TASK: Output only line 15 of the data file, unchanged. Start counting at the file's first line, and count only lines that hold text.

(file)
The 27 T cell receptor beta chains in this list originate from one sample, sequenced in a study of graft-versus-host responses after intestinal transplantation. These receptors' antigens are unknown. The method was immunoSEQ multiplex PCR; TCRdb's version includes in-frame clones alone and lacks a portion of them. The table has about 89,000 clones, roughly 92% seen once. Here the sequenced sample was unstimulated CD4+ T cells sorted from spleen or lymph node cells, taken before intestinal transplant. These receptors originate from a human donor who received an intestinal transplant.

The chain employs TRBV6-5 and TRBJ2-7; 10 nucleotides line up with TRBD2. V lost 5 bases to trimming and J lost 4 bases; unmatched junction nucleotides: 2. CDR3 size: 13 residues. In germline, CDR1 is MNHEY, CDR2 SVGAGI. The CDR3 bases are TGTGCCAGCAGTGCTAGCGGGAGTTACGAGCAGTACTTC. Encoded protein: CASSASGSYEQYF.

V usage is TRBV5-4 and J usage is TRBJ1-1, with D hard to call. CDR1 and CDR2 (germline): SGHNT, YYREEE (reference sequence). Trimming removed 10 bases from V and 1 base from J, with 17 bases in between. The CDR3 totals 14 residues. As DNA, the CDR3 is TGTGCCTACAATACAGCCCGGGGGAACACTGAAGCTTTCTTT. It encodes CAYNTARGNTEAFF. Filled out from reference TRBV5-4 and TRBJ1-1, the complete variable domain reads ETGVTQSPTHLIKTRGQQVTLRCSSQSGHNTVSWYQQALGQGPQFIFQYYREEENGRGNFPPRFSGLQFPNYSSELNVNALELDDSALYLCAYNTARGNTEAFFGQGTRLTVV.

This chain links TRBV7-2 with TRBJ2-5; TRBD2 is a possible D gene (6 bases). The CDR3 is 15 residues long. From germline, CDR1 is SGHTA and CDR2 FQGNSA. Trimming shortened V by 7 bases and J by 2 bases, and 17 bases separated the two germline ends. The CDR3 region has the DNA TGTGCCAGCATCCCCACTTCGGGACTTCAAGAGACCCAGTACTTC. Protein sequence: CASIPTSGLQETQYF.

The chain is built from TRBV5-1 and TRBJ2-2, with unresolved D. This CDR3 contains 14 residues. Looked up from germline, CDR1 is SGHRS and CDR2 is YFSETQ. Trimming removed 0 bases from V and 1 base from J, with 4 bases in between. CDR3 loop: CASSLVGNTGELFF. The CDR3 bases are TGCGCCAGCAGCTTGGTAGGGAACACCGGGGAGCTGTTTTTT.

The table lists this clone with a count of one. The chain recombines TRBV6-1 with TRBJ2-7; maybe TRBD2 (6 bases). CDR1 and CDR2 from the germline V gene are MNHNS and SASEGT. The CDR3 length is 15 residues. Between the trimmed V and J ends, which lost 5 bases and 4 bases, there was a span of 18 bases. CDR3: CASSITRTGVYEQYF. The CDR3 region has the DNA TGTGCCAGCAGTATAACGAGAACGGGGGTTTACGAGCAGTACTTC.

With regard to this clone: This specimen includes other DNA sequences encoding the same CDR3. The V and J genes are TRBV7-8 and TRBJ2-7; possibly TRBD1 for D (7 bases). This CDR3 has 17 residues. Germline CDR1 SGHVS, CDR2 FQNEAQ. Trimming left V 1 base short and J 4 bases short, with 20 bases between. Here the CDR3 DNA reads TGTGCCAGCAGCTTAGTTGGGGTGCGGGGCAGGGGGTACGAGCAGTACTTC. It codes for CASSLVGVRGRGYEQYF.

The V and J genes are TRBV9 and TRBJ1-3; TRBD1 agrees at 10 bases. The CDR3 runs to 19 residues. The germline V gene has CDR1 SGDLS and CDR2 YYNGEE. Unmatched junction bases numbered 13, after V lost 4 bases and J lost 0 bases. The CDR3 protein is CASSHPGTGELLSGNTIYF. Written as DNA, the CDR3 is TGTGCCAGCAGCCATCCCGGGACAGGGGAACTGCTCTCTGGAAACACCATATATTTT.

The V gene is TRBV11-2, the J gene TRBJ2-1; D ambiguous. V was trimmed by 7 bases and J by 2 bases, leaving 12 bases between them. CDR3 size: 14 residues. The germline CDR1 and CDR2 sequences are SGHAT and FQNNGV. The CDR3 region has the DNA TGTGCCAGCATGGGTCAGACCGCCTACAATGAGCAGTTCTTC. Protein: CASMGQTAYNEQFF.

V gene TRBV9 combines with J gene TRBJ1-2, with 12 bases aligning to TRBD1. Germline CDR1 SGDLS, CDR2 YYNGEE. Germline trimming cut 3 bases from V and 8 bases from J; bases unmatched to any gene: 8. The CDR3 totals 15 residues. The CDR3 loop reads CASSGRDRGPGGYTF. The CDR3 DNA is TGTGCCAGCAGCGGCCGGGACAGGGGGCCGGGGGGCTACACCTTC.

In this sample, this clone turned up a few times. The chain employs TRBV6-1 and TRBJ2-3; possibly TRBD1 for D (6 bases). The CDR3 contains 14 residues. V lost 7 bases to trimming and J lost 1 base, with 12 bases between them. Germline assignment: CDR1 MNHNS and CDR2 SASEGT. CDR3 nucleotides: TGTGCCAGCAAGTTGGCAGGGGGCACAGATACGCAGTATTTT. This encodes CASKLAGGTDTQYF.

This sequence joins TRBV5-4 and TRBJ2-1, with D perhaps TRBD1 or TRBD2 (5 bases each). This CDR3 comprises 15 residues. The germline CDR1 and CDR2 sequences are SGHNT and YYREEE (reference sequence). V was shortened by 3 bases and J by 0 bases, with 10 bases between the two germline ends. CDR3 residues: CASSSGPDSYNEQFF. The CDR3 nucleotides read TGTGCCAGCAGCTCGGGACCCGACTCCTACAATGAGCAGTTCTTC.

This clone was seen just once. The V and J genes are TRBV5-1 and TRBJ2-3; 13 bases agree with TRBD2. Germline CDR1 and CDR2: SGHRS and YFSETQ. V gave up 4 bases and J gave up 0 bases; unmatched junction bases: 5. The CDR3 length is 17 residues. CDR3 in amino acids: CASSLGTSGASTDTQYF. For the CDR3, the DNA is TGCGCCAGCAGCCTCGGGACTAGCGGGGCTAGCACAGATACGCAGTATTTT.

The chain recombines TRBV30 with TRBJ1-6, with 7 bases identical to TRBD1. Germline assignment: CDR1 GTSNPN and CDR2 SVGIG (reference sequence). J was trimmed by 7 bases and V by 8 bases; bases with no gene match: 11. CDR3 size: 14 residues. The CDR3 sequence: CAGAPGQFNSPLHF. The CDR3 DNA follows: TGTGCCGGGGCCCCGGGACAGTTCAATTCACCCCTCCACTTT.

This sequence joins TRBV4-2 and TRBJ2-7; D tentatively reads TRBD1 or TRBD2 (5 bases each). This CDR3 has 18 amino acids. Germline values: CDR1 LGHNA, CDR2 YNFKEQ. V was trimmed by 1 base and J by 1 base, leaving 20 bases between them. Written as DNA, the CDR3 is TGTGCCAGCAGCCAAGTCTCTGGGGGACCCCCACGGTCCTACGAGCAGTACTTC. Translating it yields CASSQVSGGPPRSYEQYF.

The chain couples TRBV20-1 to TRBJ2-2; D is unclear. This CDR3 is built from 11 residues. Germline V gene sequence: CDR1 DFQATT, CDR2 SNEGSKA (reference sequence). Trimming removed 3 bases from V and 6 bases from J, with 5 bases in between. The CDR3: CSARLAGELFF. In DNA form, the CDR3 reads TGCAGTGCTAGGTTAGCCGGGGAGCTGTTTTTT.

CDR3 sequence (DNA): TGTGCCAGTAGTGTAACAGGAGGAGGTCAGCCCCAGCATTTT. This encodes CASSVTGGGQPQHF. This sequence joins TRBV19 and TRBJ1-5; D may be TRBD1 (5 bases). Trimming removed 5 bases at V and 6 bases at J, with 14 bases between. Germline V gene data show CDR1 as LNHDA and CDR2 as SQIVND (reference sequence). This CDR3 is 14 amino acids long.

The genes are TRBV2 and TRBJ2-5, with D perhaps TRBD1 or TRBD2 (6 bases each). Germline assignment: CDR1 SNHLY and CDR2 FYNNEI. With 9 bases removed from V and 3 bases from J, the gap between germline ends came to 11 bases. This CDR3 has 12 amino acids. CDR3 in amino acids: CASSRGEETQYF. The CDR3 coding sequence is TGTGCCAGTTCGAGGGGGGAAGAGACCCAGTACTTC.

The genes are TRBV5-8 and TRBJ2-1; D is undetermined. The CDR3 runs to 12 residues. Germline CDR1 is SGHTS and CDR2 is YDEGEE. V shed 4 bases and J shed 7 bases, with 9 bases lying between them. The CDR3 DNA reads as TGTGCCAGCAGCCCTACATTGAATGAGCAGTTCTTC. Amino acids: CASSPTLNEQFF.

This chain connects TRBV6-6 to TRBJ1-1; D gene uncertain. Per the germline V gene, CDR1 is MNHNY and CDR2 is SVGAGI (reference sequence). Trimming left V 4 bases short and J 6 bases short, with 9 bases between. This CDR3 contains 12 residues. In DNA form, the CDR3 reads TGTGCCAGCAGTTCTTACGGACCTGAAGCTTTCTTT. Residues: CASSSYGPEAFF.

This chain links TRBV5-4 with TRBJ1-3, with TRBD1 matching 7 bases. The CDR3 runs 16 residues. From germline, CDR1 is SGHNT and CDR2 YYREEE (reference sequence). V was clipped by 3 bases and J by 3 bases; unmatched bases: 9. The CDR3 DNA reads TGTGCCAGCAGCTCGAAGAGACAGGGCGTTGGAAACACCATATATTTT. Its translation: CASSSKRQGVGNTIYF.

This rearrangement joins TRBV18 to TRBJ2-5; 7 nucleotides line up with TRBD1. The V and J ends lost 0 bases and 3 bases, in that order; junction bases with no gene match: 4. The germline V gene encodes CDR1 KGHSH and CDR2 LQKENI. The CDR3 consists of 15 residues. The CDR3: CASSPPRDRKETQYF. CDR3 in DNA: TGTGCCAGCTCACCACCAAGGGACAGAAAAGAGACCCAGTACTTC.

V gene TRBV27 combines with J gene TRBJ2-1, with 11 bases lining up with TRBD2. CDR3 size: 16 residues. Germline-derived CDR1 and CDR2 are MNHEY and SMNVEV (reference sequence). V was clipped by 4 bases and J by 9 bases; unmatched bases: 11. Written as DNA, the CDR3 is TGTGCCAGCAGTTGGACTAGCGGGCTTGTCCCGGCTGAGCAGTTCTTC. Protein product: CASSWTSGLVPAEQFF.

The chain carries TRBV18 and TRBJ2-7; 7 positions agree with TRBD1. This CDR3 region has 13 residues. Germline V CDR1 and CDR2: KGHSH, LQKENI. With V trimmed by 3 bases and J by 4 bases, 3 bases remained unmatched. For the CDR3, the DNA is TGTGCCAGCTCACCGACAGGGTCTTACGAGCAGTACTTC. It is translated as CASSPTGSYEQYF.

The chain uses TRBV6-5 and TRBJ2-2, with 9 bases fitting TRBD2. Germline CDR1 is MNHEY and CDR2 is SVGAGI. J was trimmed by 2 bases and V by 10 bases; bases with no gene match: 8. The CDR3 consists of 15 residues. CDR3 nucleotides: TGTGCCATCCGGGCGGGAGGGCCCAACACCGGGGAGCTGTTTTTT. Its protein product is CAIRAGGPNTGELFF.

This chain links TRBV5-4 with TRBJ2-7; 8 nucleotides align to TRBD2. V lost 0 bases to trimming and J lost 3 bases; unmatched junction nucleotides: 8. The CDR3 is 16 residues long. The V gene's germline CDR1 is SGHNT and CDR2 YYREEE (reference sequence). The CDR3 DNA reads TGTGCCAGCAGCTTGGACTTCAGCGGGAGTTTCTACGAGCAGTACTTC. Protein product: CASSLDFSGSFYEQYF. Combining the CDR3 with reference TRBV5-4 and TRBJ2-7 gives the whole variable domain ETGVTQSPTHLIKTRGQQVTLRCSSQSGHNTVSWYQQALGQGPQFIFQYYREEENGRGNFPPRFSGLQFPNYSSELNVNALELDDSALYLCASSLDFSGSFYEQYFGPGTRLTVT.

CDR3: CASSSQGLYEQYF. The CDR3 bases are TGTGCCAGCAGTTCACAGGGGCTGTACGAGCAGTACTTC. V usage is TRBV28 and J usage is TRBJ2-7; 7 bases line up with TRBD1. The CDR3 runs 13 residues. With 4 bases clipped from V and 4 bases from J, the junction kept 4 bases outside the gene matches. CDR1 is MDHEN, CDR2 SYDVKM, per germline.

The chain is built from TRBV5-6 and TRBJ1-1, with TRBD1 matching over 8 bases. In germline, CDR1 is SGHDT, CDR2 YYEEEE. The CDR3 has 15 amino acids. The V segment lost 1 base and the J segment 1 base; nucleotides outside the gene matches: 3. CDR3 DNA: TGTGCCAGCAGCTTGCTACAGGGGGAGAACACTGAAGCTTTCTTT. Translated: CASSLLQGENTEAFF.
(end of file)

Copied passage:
This sequence joins TRBV4-2 and TRBJ2-7; D tentatively reads TRBD1 or TRBD2 (5 bases each). This CDR3 has 18 amino acids. Germline values: CDR1 LGHNA, CDR2 YNFKEQ. V was trimmed by 1 base and J by 1 base, leaving 20 bases between them. Written as DNA, the CDR3 is TGTGCCAGCAGCCAAGTCTCTGGGGGACCCCCACGGTCCTACGAGCAGTACTTC. Translating it yields CASSQVSGGPPRSYEQYF.